But “Believing Women” has become a performative thing people do publicly, an homage they pay to equality, like Mother’s Day tributes. The problem with these tributes is that they are often false.

When people pretend to believe all women, what most of them are really saying is, “we have to say that we believe them, even though privately we obviously don’t.”

With her defense, Holmes attempted to capitalize upon this societal ambivalence. By all appearances, she seems to be a lying sociopath whose words should have zero weight. But the lengthy history of acceptance of violence against women makes it feel extremely difficult to accuse a woman of lying about domestic abuse. It feels like giving comfort to the enemy.

The problem with this attitude is it is silencing. When Tara Reade accused Joe Biden of sexual assault, I asked a number of female colleagues—fellow anti-discrimination attorneys—whether they would state publicly with me that they didn’t believe Reade. Nobody would do it, although many had expressed just this sentiment in private.

I don’t blame them for their predicament, or the feeling that MeToo has become some sort of zero-sum game. Feminists and sex-abuse activists feel like it’s us against the world, and there must be no cracks in the façade. Institutions coalesce around abusers as a matter of routine. Survivors often effectively suffer more punishment than their abusers do.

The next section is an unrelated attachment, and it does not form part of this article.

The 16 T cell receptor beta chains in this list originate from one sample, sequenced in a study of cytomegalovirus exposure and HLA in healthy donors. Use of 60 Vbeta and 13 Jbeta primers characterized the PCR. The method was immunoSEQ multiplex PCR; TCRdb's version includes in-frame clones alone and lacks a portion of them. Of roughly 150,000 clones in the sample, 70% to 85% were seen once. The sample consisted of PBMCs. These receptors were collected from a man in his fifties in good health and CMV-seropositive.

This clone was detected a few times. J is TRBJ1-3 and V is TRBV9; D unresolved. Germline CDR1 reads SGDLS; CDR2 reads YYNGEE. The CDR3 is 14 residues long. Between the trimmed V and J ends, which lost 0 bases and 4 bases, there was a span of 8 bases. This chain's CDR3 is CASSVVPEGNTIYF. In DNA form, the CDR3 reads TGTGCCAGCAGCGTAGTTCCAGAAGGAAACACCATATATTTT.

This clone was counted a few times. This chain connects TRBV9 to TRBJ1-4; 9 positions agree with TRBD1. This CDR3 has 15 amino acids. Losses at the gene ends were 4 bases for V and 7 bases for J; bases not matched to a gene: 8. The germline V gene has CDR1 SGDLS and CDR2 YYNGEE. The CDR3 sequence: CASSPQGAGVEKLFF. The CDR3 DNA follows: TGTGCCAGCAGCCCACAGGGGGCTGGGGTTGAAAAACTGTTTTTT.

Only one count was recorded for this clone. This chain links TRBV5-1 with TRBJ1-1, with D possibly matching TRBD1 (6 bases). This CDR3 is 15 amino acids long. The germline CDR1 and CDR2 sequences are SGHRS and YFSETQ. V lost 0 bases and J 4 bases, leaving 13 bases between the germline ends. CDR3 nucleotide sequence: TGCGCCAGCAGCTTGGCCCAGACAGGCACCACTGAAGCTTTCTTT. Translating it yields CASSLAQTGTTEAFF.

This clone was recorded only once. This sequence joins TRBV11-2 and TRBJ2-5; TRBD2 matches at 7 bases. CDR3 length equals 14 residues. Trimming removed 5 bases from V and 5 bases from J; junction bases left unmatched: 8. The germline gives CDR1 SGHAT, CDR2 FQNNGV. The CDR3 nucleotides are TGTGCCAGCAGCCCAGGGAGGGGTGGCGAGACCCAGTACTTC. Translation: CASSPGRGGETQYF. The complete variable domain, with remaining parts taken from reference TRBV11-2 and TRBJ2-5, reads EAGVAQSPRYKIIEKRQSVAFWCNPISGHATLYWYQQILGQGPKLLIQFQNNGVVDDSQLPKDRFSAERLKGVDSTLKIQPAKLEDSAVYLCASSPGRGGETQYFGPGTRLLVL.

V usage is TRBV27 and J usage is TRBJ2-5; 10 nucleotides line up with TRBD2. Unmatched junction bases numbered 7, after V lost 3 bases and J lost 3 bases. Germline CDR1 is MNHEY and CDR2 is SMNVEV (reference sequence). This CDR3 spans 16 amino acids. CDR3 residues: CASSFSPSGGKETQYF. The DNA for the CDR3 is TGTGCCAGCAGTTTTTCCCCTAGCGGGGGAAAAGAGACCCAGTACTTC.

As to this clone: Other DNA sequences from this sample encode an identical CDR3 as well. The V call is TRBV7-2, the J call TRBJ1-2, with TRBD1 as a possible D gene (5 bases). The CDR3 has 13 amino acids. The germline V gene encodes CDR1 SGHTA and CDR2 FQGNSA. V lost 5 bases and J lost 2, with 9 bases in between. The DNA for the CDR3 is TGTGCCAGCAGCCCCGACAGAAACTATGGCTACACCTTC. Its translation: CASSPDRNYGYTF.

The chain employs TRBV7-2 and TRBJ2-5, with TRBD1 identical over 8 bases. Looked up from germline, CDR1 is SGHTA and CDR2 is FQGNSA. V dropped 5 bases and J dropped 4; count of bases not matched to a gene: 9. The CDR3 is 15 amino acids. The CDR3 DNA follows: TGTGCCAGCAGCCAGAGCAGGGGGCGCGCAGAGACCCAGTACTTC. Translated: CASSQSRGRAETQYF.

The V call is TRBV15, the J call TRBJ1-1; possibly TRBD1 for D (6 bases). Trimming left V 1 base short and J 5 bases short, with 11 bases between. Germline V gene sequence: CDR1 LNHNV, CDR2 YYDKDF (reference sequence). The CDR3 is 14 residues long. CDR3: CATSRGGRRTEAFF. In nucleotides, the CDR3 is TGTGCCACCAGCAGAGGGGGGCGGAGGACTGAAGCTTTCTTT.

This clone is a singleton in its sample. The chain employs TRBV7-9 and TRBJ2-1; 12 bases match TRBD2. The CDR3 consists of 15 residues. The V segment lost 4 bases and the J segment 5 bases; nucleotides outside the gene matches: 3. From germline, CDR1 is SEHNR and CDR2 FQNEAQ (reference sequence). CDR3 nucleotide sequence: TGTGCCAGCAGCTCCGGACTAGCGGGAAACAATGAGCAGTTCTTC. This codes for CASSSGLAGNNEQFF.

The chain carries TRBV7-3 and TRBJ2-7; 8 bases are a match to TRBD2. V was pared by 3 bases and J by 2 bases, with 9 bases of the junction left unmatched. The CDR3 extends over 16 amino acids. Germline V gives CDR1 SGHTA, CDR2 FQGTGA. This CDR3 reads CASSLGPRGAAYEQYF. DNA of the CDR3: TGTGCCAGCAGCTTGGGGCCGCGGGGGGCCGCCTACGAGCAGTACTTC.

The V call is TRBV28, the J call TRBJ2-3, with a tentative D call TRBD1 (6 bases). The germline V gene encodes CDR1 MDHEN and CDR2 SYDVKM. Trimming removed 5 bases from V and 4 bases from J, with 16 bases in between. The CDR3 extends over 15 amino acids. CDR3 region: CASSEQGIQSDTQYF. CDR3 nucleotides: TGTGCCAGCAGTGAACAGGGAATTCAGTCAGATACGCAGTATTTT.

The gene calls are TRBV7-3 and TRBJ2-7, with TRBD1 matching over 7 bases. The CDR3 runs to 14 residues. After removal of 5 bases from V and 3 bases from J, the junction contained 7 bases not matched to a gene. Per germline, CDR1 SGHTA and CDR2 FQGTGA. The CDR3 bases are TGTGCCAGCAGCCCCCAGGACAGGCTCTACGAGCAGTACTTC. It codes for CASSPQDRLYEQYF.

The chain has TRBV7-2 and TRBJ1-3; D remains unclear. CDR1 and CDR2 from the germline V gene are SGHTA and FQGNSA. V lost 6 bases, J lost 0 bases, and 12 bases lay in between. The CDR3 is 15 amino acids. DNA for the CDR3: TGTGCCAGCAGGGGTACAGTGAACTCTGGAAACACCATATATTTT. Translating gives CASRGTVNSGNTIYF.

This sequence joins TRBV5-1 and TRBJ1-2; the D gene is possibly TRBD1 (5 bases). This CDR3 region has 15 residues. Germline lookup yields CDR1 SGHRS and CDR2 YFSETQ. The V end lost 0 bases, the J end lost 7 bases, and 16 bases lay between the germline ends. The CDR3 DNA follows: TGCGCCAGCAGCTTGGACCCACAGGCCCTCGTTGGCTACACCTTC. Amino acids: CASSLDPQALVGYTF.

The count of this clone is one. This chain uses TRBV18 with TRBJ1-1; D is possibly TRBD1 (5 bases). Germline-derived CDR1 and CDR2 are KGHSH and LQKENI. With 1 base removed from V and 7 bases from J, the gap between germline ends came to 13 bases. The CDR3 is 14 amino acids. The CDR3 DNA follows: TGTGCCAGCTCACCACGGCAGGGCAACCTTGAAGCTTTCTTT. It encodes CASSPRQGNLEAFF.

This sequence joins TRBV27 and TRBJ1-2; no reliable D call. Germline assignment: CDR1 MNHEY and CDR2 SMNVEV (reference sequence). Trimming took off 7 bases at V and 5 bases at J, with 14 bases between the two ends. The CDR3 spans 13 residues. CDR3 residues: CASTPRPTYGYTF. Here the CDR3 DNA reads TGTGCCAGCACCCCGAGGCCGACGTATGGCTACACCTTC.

But ultimately, the zero-sum game is dehumanizing to women. It gives cover to private disbelief, and gives skeptics more cover—not less—to think that women are liars, and our accusations should be disregarded. It turns people into hypocrites.

It pretends that Elizabeth Holmes is somehow representative or indicative of all women, as opposed to an incredibly fascinating, history-making outlier. It’s counterproductive. The worst thing we can do for women is to pretend that this verdict is somehow a referendum on women, on “girlbosses”, on anything other than one unsuccessful criminal. Holmes is no more representative of women than Bernie Madoff is of men.

I’ll admit that there’s something satisfying about seeing a woman in the swindle game. There are plenty of jokes to be made about how adding a woman to the ranks of dudebros on the make is a form of progress. And it’s true, in a way: There is so much sexism in tech, and what Holmes did is, while obviously not laudatory, certainly awe-inspiring. That is until you remember the victims—not the investors who couldn’t be bothered to do their homework but the consumers of her dubious product, who suffered real consequences.

But the cynical #MeToo ploy prevented me from rooting for her. As an attorney, I admire her defense strategy. But as a survivor and advocate, her “coercive control” defense—which included exploiting her college rape by making it into grist for her origin story—offends me to the core. It adds to the unfair skepticism that survivors already face.

For the sake of #MeToo, I’m glad she didn’t get away with all of it.